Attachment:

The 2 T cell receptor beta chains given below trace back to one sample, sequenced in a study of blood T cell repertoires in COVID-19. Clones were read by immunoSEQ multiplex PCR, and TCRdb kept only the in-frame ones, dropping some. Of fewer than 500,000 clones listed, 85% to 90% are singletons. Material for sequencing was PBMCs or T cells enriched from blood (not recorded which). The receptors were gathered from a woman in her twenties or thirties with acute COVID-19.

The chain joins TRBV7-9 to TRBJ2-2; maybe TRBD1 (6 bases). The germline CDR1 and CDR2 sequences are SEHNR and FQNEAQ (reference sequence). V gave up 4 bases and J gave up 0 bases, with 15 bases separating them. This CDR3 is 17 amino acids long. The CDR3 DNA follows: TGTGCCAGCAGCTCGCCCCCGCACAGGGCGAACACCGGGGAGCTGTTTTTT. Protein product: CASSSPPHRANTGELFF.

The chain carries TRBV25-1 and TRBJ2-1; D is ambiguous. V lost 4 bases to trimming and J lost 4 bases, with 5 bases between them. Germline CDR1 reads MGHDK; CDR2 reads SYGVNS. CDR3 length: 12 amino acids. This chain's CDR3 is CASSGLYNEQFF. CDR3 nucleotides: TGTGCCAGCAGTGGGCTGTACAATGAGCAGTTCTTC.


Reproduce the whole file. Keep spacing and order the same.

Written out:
The 2 T cell receptor beta chains given below trace back to one sample, sequenced in a study of blood T cell repertoires in COVID-19. Clones were read by immunoSEQ multiplex PCR, and TCRdb kept only the in-frame ones, dropping some. Of fewer than 500,000 clones listed, 85% to 90% are singletons. Material for sequencing was PBMCs or T cells enriched from blood (not recorded which). The receptors were gathered from a woman in her twenties or thirties with acute COVID-19.

The chain joins TRBV7-9 to TRBJ2-2; maybe TRBD1 (6 bases). The germline CDR1 and CDR2 sequences are SEHNR and FQNEAQ (reference sequence). V gave up 4 bases and J gave up 0 bases, with 15 bases separating them. This CDR3 is 17 amino acids long. The CDR3 DNA follows: TGTGCCAGCAGCTCGCCCCCGCACAGGGCGAACACCGGGGAGCTGTTTTTT. Protein product: CASSSPPHRANTGELFF.

The chain carries TRBV25-1 and TRBJ2-1; D is ambiguous. V lost 4 bases to trimming and J lost 4 bases, with 5 bases between them. Germline CDR1 reads MGHDK; CDR2 reads SYGVNS. CDR3 length: 12 amino acids. This chain's CDR3 is CASSGLYNEQFF. CDR3 nucleotides: TGTGCCAGCAGTGGGCTGTACAATGAGCAGTTCTTC.